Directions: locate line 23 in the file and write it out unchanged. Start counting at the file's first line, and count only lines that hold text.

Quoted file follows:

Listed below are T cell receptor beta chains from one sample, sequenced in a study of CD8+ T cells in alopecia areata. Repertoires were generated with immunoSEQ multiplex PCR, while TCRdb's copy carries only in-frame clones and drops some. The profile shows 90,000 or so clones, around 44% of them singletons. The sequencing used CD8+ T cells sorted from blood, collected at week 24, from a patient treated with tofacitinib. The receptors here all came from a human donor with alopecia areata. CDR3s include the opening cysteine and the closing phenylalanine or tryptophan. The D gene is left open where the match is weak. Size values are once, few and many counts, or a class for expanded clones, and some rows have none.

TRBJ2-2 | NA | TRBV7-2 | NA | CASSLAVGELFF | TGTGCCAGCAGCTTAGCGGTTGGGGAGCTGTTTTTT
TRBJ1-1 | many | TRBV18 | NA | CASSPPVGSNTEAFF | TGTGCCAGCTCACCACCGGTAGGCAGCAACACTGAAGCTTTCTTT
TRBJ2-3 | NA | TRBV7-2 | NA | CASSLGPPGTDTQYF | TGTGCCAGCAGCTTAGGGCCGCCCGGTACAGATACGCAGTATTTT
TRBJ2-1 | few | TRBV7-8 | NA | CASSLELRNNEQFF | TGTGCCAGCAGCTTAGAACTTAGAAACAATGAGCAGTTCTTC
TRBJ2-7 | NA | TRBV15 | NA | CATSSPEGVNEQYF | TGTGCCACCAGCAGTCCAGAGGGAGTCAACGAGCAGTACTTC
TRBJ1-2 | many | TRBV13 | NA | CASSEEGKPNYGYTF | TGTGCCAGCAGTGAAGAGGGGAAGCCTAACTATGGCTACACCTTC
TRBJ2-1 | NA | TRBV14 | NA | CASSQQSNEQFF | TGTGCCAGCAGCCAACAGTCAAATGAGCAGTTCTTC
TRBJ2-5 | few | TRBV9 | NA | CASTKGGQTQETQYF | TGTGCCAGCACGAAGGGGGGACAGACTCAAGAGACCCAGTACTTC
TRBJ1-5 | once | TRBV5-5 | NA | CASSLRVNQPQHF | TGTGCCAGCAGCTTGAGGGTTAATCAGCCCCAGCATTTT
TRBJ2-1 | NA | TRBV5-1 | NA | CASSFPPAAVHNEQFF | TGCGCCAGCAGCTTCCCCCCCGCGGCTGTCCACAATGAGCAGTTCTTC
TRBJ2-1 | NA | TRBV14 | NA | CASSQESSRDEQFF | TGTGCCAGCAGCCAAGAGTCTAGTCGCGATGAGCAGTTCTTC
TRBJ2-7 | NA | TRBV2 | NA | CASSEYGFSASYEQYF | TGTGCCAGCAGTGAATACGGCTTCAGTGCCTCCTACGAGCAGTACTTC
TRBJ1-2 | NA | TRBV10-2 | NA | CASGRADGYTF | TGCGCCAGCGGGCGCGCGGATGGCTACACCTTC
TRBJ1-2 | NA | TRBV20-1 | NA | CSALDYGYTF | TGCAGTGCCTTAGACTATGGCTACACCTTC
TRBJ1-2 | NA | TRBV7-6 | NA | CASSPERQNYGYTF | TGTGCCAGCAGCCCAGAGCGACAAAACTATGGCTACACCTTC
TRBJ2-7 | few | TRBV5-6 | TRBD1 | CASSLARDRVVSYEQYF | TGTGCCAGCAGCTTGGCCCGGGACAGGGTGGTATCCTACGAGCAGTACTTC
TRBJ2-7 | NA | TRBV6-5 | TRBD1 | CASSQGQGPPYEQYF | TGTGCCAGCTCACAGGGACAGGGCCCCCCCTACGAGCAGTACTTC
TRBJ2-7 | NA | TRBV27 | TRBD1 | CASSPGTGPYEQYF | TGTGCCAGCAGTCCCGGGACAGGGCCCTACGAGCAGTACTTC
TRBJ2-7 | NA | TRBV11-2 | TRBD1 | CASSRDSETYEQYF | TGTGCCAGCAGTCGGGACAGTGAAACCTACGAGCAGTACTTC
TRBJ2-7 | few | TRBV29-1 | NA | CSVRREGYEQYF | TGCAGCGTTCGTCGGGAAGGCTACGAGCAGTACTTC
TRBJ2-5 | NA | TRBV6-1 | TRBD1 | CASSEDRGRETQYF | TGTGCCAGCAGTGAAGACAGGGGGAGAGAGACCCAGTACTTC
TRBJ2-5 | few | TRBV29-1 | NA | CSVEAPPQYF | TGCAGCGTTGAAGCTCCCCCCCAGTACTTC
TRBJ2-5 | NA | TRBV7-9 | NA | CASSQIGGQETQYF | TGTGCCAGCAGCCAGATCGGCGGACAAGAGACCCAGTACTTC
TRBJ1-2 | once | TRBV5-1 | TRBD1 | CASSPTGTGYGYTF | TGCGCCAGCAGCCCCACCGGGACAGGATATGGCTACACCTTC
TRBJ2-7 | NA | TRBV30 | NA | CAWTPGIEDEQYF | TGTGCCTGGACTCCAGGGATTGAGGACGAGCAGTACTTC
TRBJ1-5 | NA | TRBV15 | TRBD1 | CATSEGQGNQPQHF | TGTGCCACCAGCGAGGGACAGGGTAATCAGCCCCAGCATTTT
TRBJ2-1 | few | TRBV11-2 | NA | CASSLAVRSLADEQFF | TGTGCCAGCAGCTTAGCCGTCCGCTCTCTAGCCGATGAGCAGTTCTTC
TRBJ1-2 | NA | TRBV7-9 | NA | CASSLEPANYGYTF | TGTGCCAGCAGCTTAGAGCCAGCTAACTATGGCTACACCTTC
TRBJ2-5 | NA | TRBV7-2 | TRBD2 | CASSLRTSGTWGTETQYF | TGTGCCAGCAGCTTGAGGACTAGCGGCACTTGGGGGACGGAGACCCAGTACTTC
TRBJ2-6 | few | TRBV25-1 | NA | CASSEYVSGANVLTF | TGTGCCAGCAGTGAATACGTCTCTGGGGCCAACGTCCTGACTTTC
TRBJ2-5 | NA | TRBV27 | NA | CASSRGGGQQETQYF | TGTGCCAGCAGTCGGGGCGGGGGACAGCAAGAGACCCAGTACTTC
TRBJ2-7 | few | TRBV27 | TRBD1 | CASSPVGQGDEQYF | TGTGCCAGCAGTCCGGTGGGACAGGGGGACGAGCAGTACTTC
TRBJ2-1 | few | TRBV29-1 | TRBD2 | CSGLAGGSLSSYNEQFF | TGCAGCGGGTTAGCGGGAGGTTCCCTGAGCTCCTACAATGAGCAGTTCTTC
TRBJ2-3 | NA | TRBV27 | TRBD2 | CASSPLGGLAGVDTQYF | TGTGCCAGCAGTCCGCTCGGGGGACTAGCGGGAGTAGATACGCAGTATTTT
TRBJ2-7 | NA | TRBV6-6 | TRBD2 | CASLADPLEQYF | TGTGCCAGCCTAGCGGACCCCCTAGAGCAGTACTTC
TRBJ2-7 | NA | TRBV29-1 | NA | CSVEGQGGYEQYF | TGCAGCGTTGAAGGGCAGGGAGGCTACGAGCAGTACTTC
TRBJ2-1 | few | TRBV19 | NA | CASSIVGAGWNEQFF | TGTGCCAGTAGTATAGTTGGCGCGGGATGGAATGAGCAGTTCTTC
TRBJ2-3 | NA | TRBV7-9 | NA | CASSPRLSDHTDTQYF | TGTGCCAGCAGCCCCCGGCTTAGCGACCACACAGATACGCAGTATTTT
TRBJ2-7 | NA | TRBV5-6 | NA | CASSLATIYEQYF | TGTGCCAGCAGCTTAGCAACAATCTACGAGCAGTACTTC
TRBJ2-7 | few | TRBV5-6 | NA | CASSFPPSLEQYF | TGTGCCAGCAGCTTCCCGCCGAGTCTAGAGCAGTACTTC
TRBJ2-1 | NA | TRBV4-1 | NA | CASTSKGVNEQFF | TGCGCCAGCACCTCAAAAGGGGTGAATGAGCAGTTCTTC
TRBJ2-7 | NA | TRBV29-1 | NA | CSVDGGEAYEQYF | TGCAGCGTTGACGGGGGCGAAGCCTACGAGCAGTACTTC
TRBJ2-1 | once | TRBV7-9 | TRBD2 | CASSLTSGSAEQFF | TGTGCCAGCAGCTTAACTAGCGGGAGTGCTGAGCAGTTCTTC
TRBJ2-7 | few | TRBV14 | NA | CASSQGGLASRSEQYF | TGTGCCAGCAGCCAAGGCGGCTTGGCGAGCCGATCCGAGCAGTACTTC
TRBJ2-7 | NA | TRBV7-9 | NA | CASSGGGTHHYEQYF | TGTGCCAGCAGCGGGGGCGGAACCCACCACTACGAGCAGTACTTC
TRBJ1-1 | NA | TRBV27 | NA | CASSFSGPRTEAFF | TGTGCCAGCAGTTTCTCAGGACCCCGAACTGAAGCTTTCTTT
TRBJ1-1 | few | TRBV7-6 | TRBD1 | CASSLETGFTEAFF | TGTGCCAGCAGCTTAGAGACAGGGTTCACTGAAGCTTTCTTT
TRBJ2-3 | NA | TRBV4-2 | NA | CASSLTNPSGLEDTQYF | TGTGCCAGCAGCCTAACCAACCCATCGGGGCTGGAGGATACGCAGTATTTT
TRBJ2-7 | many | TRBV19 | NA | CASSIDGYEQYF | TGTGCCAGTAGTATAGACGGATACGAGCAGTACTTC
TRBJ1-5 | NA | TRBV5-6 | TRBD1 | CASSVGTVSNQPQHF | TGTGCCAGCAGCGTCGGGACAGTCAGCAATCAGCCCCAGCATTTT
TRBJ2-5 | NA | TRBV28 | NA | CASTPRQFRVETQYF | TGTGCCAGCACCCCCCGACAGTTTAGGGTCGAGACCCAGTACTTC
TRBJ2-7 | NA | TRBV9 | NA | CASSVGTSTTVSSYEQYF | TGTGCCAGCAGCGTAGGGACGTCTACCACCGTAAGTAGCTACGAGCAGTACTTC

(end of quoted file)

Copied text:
TRBJ2-5 | few | TRBV29-1 | NA | CSVEAPPQYF | TGCAGCGTTGAAGCTCCCCCCCAGTACTTC